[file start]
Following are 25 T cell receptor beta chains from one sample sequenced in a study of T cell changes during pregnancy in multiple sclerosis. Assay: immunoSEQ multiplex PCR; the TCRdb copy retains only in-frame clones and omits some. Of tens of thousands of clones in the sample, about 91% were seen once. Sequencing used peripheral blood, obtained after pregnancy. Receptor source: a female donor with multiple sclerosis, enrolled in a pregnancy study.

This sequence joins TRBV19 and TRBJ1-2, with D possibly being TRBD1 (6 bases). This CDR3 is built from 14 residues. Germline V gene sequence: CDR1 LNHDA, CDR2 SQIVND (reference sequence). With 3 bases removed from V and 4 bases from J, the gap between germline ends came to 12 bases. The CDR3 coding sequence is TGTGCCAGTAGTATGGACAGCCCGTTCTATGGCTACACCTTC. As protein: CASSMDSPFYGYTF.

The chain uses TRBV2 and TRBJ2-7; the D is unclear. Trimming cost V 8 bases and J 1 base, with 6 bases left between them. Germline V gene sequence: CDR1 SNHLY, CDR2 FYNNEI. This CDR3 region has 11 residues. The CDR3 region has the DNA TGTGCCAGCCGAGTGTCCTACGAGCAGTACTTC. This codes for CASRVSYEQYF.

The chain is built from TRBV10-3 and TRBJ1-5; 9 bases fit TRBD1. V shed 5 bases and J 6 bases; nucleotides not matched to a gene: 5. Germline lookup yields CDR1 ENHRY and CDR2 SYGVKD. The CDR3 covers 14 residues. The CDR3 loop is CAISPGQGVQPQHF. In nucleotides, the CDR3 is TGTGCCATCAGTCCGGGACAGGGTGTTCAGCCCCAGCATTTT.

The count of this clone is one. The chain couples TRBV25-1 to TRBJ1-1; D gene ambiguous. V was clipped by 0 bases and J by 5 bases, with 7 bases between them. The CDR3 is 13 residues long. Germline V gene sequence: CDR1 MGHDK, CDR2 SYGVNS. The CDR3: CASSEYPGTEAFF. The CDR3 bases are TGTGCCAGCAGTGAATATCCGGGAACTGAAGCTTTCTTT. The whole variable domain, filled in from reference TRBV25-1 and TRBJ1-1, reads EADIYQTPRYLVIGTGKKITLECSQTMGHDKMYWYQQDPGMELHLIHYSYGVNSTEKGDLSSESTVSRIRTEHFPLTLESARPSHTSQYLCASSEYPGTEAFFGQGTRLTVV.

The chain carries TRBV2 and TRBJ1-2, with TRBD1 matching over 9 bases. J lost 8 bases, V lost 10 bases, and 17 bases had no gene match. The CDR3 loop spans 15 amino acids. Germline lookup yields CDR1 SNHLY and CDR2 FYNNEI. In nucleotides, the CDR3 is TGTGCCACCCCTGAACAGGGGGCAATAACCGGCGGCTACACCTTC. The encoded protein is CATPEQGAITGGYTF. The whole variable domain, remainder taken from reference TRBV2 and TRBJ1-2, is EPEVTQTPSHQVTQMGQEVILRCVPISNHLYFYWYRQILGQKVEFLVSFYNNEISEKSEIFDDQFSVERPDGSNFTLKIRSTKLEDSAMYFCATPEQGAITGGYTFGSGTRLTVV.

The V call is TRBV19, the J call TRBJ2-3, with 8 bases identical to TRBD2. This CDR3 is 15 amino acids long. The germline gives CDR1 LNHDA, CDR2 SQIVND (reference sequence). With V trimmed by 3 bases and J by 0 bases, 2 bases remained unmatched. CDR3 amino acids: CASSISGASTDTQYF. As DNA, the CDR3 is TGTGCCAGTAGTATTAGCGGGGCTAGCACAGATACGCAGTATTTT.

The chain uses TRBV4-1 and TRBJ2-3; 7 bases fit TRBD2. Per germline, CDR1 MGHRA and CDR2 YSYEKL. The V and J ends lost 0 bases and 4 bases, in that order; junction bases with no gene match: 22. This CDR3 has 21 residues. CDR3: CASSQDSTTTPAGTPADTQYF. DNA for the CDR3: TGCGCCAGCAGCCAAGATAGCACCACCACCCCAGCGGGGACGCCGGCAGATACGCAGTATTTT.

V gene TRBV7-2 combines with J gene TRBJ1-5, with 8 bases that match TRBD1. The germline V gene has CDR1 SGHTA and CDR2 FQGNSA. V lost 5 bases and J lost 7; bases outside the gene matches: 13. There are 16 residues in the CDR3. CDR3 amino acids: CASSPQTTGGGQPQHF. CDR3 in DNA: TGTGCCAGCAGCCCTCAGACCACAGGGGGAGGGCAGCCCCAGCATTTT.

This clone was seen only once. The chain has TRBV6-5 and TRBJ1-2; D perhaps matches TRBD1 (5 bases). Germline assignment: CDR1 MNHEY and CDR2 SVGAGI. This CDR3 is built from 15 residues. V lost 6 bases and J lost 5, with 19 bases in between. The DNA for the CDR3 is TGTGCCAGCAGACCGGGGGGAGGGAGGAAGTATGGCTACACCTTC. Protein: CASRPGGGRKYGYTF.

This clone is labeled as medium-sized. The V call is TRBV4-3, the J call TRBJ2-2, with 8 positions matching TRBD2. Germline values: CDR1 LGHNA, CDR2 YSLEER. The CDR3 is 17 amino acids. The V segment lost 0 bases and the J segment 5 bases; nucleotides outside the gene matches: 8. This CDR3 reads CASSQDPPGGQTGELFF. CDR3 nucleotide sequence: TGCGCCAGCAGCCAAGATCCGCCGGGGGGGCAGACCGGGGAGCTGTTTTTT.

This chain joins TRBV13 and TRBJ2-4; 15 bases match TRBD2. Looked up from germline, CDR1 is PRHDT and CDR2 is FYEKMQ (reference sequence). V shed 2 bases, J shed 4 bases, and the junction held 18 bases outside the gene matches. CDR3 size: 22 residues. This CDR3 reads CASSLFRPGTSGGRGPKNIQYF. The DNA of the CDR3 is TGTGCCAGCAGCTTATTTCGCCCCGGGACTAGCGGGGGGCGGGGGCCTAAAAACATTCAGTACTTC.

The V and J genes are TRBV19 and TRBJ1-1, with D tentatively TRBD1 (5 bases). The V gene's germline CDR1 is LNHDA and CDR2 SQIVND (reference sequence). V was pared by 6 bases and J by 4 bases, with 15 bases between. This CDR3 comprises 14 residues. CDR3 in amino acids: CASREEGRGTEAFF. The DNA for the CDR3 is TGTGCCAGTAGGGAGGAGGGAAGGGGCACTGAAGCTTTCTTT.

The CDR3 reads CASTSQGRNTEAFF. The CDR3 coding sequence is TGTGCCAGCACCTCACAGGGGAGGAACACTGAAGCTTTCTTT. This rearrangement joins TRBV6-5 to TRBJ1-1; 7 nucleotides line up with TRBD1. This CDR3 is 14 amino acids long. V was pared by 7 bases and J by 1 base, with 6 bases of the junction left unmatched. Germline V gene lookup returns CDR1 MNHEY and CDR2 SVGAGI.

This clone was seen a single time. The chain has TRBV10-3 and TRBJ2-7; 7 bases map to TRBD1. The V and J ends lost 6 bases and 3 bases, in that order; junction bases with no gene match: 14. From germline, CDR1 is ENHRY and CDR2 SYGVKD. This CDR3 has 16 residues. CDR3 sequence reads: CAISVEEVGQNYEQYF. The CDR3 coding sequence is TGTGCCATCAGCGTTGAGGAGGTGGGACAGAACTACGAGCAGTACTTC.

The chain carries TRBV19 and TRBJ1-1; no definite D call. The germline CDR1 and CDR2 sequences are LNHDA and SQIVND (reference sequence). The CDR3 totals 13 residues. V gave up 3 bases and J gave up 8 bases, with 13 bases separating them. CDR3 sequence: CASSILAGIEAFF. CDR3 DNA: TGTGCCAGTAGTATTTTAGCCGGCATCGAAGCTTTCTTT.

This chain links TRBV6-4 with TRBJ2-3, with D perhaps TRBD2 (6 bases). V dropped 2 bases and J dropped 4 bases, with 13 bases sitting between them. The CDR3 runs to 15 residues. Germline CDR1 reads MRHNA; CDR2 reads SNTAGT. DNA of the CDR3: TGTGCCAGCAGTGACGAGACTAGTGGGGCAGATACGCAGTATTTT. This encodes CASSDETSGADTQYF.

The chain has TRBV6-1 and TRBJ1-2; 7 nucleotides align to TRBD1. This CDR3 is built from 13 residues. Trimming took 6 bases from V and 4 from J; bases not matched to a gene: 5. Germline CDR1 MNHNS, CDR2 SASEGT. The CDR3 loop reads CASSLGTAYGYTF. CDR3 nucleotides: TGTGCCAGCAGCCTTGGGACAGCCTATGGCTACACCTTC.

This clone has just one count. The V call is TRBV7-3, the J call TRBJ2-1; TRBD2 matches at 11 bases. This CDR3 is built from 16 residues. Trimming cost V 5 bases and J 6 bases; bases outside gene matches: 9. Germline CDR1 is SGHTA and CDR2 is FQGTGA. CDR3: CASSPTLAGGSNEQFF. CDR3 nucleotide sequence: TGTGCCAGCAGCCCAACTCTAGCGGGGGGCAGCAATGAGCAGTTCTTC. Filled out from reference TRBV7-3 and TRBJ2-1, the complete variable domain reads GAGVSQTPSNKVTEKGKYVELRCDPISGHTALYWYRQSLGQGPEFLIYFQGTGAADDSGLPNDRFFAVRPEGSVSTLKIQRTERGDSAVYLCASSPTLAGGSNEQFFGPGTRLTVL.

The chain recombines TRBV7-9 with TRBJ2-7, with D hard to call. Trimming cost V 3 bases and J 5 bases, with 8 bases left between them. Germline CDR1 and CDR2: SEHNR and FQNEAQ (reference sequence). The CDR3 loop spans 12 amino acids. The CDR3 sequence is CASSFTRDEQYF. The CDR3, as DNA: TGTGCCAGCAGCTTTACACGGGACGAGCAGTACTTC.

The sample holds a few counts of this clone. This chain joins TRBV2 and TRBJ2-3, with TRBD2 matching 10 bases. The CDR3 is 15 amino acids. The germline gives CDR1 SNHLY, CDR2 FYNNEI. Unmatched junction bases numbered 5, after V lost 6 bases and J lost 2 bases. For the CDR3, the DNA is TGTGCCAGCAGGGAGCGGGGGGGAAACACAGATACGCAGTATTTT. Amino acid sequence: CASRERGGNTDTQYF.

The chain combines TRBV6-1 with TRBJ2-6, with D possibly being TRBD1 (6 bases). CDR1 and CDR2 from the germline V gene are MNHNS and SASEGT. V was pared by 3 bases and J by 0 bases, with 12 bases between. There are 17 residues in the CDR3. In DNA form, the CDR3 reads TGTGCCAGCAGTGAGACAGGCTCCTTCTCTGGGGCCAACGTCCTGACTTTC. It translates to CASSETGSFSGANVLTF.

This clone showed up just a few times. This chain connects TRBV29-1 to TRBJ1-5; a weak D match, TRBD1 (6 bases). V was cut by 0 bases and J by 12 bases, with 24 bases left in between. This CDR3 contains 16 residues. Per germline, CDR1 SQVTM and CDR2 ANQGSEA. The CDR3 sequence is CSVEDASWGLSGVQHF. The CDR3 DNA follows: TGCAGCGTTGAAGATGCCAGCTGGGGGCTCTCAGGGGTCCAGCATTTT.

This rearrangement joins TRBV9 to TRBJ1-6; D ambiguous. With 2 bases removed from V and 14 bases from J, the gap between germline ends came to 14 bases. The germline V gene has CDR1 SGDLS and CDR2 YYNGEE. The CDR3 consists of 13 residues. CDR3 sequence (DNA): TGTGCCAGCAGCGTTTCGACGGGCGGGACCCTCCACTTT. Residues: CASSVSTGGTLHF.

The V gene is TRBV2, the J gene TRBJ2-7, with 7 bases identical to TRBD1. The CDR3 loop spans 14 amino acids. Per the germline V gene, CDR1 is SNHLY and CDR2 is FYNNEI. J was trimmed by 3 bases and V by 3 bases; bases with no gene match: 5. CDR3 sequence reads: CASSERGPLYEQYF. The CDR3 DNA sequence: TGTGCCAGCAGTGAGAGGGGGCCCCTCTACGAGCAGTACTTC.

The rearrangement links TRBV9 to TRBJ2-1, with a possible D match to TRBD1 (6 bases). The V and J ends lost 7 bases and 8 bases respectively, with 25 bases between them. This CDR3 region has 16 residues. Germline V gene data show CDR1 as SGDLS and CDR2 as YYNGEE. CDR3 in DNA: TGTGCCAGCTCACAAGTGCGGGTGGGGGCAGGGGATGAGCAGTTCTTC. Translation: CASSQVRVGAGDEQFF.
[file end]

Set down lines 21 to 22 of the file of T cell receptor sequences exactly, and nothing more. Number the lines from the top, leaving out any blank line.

The sample holds a few counts of this clone. This chain joins TRBV2 and TRBJ2-3, with TRBD2 matching 10 bases. The CDR3 is 15 amino acids. The germline gives CDR1 SNHLY, CDR2 FYNNEI. Unmatched junction bases numbered 5, after V lost 6 bases and J lost 2 bases. For the CDR3, the DNA is TGTGCCAGCAGGGAGCGGGGGGGAAACACAGATACGCAGTATTTT. Amino acid sequence: CASRERGGNTDTQYF.

The chain combines TRBV6-1 with TRBJ2-6, with D possibly being TRBD1 (6 bases). CDR1 and CDR2 from the germline V gene are MNHNS and SASEGT. V was pared by 3 bases and J by 0 bases, with 12 bases between. There are 17 residues in the CDR3. In DNA form, the CDR3 reads TGTGCCAGCAGTGAGACAGGCTCCTTCTCTGGGGCCAACGTCCTGACTTTC. It translates to CASSETGSFSGANVLTF.